Why VCs Are Investing In NFT Marketplaces

Illustration of blockchain

NFTs, or non-fungible tokens, are becoming mainstream, and that means more people are looking for ways to build upon the interest in these digital assets.

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Increasingly, marketplaces to buy and sell NFTs and companies to mint the digital assets are popping up. That includes NFT marketplaces like New York-based OpenSea, which last month raised $23 million in a round led by  Andreessen Horowitz, NBA Top Shot, where users can buy NBA highlight collectibles, and Rarible, a seed-stage startup that allows users to sell or collect digital items and has raised $1.8 million in funding, per Crunchbase.

“It does feel a bit to me like the very early web, and I can say that because I was there, in the sense it takes an extra step of imagination to grasp how big the economics of it is,” said Anthony Citrano, CEO of NFT marketplace Acquicent, a pre-seed startup based in Los Angeles.

As a recap, an NFT is a non-fungible token, or a sort of digital collectible item. NFTs use blockchain technology as a ledger to record their sale and ownership. Some people have compared buying NFTs to owning original artwork: In both cases, the buyer owns the original item and the title for it, although there could be reprints. The original piece of artwork still holds more value than copies, and there’s something to be said about owning the original. (You can read more about what an NFT is and how it works here.)

Marketplaces to buy and sell NFTs might be the most common type of company the average person looking to get into the NFT business will come across. They’ve bubbled up because as great as it is to say you own a digital asset like the first tweet ever posted, many people want the flexibility to be able to cash out on it later.

“It’s nice to own an asset, but you want to be able to trade it,” said Louis Lehot, a partner at the law firm Foley & Lardner LLP. “You want to know that at any given time you can liquidate that asset.”

That’s why marketplaces like OpenSea, Rarible, and NBA Top Shot have cropped up. 

But, starting a marketplace comes with the caveat of making sure an NFT doesn’t become a security. Maintaining a securities marketplace involves registration with the Securities and Exchange Commission, compliance and being subject to ongoing audit, according to Lehot. NFTs are not securities and shouldn’t be treated as such. Once they are — meaning that they’re bought or sold with the expectation that they’ll increase in value because of the work of someone else — they’re subject to regulation.

“A digital asset would fail to be a non-fungible token if the proceeds from the sale of the digital asset would be used to build the product, build a market for the product, and thereby increase its value,” Lehot said. 

So if, for example, a person or company sold a digital asset and used the proceeds from the sale to make more digital assets, then it becomes a security. And if that marketplace isn’t registered with the SEC (these startups likely are not), then it would be in hot water.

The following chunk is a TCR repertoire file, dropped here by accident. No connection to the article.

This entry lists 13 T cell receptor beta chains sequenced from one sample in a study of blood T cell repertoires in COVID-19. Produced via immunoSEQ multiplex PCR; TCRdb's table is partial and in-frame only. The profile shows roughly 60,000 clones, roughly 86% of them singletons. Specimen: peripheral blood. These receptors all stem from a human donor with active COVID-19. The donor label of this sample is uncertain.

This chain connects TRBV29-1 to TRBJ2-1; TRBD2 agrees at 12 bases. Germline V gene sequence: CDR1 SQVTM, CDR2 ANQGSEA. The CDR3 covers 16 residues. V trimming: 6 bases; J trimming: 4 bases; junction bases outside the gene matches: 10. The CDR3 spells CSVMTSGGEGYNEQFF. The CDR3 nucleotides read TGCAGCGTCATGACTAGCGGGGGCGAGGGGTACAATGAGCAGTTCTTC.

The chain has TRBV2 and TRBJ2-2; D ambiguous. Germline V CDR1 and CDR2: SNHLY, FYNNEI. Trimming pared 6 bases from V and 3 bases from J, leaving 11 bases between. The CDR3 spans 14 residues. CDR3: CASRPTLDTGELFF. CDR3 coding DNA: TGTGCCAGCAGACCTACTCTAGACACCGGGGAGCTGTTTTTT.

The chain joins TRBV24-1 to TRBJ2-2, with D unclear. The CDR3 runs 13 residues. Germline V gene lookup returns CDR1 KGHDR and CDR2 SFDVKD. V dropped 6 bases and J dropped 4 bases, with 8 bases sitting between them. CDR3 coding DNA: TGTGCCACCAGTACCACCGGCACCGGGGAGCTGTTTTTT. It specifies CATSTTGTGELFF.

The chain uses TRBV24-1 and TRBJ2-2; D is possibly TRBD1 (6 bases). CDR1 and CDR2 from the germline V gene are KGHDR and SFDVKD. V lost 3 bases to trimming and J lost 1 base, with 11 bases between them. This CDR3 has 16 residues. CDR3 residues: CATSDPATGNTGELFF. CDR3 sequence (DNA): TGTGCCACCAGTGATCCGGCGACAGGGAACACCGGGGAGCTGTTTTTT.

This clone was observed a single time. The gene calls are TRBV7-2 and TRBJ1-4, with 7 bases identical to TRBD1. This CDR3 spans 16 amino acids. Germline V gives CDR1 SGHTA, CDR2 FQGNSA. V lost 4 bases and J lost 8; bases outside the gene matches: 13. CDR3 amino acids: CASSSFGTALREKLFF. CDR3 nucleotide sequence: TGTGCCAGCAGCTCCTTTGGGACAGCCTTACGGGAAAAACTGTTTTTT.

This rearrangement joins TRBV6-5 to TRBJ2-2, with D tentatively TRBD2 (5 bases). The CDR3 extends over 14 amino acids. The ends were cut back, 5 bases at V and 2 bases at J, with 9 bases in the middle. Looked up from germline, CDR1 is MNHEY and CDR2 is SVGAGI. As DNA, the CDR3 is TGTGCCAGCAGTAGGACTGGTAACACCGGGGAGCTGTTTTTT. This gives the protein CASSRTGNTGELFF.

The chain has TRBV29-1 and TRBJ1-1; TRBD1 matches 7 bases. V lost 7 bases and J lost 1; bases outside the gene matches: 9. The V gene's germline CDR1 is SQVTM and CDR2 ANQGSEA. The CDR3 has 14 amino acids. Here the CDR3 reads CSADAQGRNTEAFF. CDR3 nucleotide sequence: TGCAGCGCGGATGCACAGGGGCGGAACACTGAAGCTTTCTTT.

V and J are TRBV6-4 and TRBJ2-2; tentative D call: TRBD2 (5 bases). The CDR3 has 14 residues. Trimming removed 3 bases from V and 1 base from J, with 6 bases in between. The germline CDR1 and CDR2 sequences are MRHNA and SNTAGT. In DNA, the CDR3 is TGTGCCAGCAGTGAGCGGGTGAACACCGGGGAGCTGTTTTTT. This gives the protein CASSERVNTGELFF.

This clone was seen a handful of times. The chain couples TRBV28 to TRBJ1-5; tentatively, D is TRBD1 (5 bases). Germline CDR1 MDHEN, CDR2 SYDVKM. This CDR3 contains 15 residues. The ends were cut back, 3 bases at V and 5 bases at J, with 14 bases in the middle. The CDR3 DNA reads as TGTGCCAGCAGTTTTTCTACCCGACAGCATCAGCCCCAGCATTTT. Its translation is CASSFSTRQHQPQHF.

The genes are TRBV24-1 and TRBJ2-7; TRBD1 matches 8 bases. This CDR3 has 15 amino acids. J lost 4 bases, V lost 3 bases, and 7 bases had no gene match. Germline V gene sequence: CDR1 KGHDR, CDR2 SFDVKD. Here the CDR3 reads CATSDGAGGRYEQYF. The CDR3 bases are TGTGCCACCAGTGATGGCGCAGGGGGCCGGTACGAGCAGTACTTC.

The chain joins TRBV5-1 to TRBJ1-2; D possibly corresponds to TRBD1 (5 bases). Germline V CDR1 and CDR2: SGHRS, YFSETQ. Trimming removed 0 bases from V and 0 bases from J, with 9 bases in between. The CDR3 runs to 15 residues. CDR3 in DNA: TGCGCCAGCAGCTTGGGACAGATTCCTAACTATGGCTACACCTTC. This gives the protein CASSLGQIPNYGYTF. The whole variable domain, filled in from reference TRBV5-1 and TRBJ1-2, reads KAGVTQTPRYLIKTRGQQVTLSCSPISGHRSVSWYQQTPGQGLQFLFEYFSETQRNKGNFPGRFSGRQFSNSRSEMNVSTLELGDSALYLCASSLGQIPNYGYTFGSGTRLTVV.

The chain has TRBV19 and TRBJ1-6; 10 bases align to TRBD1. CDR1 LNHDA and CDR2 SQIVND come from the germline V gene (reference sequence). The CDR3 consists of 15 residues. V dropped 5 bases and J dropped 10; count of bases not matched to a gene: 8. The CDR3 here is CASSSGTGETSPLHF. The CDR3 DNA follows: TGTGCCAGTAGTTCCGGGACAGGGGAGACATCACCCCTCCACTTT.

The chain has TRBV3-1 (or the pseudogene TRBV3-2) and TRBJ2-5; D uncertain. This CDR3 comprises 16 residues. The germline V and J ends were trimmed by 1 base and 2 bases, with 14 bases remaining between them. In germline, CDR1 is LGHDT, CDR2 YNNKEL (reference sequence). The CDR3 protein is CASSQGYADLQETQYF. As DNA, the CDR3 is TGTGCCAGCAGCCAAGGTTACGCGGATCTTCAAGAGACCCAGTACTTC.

NFT marketplaces have formed as a result of the interest in NFTs, which in turn has been fueled by the price of bitcoin reaching new heights in recent months. People want yield, according to Lehot. Bonds don’t have yield, and since there’s been such a large rise in the stock market over the past two years, some people feel priced out of equities. 

The rise of the value of cryptocurrency relative to fiat currencies like the U.S. dollar is the primary driver of the NFT obsession, but so is the fact that it’s a collectible, and people have long had a fascination with collectibles, according to Citrano. Anything that’s authentic and has a story attached to it can carry value, and the fact that everyone’s talking about NFTs is only fueling the conversation further.

NFTs came about in 2017 when bitcoin reached a then-historic high of about $20,000 and with the release of the blockchain game Cryptokitties, in which users could collect and breed digital cats. Then, the price of bitcoin crashed and it was a bear market for a while, with people losing interest in NFTs as well.

Now, the larger shift to the digital economy thanks to the COVID-19 pandemic has renewed interest in NFTs, with many major brands and celebrities seeing NFTs as a “new frontier” for brand expansion, according to Craig Russo, director of innovation for Polyient Labs, an early-stage incubator for companies focused on blockchain.

And people this hyped about something paves the way for a business ecosystem to be created around it. In the case of NFTs, that means marketplaces and ways to mint NFTs. Citrano also predicts that companies focused on authenticating and verifying NFTs will likely come along soon.

Russo of Polyient Labs is betting the next iteration of NFTs depends on what people do with the tokens once they own them. NFTs could be incorporated into more digital gaming (they already are) or could be used as collateral for decentralized finance. They could also be used to unlock additional experiences or content in experiences like games or virtual concerts. 

“As we move forward, people will begin to wonder, ‘Now that I have this NFT and I paid $10,000 for it, what can I do with it besides looking at it in my wallet?’ ” Russo said.

Illustration: Dom Guzman

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